“But did you ever know anybody, who tion, and the general response is not cheer- was not very near dead drunk, who, having ing. We have to do with a desperate mob- as much upon his hands as he could manage, led Government, and its course is too prob- would offer to fight everybody about him ? ' ably marshalled for it by the press, which We hope Mr. Seward will not take offence, regards Commander Wilkes' outrage as a and cry " that was levelled at me;" but brilliant service, unauthorized indeed, but figuratively there is an intoxication to be meriting sanction and reward. Our only feared in the Lincoln Cabinet, and some hope of peace rests on the effect likely to be touch of the mania that follows habits of produced by the opinion of France, for the excess. expectation has doubtless been that if we In the event of the worst, we trust that should be dragged into a war with America, our Government will make no alteration in
its policy as to the South, and that there and better hands were able to accomplish ? will be no recognition until there is estab- It is all very well to talk in clubs or over lished the independence to warrant it. That dinner-tables about “ requiring a categorical independence we may of necessity hasten by answer ;” but Mr. Seward having shown sweeping the Federal squadrons from the that he could write a clever despatch offseas they are blockading; but this relief to hand in answer to an unreasonable demand the South should be an incident of the war, from us, may not be suffered this time to not an object, and recognition whenever commit himself, his Government, and his circumstances are ripe for it should be de country without mature deliberation, now facto, and not precipitated from favor to that our demand is reasonable and irrethe one side, or hostility to the other. Any futable. And highly desirable it is that eagerness to have the Slave States for allies in so grave a matter no step should be in the war would not be for the honor of taken with precipitation or passion. We England. The alliance may come in the have shown that we are in no mood to be course of events, but it should not be sought trifled with; and we can therefore afford to before its due time.
keep patience and temper, while our neighbors are making up their minds whether they will abet an attempt to revive the obsolete
practice of bad times, or whether they will, From The Examiner, 7 Dec.
in the spirit of a wiser and more civilized INTERNATIONAL QUESTION AND
policy, repudiate the reckless act of one desANSWER.
perate man. If we asked President Lincoln Our Government has put the question to to do or say anything more than what Mr. that of the United States which the injured Jefferson, Mr. Adams, and Mr. Madison rehonor of our flag required ; and we await peatedly urged upon England as the rule of the answer. Some sanguine folk imagine maritime justice and right, he might be exthat we shall get it forthwith, and in mono- cused for hotly and hastily saying, "No." syllabic form, -Ay or No, by Christmas- But that which we seek to have disavowed day. We cannot share any such anticipa- and repaired by him, is only what his most tion. It is true that President Davis in his eminent predecessors complained of incesmessage to the Confederate Congress loses santly when done by the commanders of no time in saying determinately of the cap- British cruisers on the high seas. Practiture of Messrs. Slidell and Mason, that cally, the obnoxious pretension on our part "the claims of the United States to seize to take persons by force out of American them in the streets of London would have merchantmen has been allowed to fall into been as well founded as the seizure on board abeyance during the lifetime of the present the Trent.” It is true also that such lead- generation. If Captain Wilkes and his irreing lawyers of the North as Edward Everett sponsible supporters imagine that we shall and George Sumner have lost no time in subunit to the arbitrary resuscitation of this declaring as prompily that the same cap- semi-barbarous practice, they will in a few ture is in accordance with international law. days be undeceived, for our Government has But to say as much bluntly in reply to Eng- instructed Lord Lyons to demand reparation land is not in equal accordance with inter- for so wanton a breach of friendly relations ; national diplomacy. Diplomacy in its best and he has no doubt been instructed fully as estate is altogether dilatory. The Aulic to the course he ought to pursue, should the Chancellerie kept Lord Clarendon dangling American Government show a desire to make for--we forget how many-months, before the affair of the Trent a pretext for quarrelit would answer plainly that it could not ling. If that be their purpose, it were bemake up its mind to say anything about the neath our dignity to waste words in deprecaRussian war. It took nearly as long to tion; and in that case a reply may be given bring the Cabinet of St. Petersburgh to a at once, and we shall know the extent to point, while all Europe stood booted and which folly and frenzy may carry men, otherspurred, ready to run the death-race of wise sane, by the end of the year. 1854.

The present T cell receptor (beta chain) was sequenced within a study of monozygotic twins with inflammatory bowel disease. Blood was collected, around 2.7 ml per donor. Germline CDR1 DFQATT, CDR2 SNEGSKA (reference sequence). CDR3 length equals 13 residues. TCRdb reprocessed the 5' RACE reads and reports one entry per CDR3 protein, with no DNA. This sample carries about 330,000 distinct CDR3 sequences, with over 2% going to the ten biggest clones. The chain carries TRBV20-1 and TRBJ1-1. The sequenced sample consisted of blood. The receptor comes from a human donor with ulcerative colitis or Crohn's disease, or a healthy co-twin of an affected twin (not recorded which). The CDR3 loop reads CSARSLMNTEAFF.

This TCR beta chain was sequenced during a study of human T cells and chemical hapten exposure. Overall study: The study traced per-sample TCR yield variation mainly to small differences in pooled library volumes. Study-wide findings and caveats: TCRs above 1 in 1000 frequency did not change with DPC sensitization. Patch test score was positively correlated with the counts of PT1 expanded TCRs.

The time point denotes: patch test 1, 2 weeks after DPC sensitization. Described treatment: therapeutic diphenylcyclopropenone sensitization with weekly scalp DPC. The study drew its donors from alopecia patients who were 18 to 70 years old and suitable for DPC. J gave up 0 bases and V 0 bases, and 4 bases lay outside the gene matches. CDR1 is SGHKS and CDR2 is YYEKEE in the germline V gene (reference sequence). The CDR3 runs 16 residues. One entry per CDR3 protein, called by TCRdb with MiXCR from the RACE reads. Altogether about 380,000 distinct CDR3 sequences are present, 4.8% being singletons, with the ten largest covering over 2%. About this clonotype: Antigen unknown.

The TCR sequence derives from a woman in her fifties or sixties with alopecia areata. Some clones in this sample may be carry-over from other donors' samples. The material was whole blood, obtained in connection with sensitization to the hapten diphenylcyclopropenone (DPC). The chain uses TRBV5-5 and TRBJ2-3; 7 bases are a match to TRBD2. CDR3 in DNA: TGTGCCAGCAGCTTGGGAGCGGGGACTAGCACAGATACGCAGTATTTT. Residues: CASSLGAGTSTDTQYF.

But we doubt the likelihood of such a More than a year has been spent in trying reply, and therefore we do not expect or deto extract from the French Emperor some sire to receive one by return of post. In intelligible intimation of even his probable point of fact, it is not in the power of the intentions regarding the occupation of Rome, President or his Cabinet, constitutionally -a question wherein the peace and welfare speaking, to take sudden action in a matter of twenty millions of people are confessedly so grave, while Congress is sitting. By the involved, and about which half Christendom terms of the Federal Act; a consultative and is filled with solicitude. Why, then, should co-operative junction in all foreign affairs of we expect more of Lord Lyons, than older moment is devolved on the Legislature ; and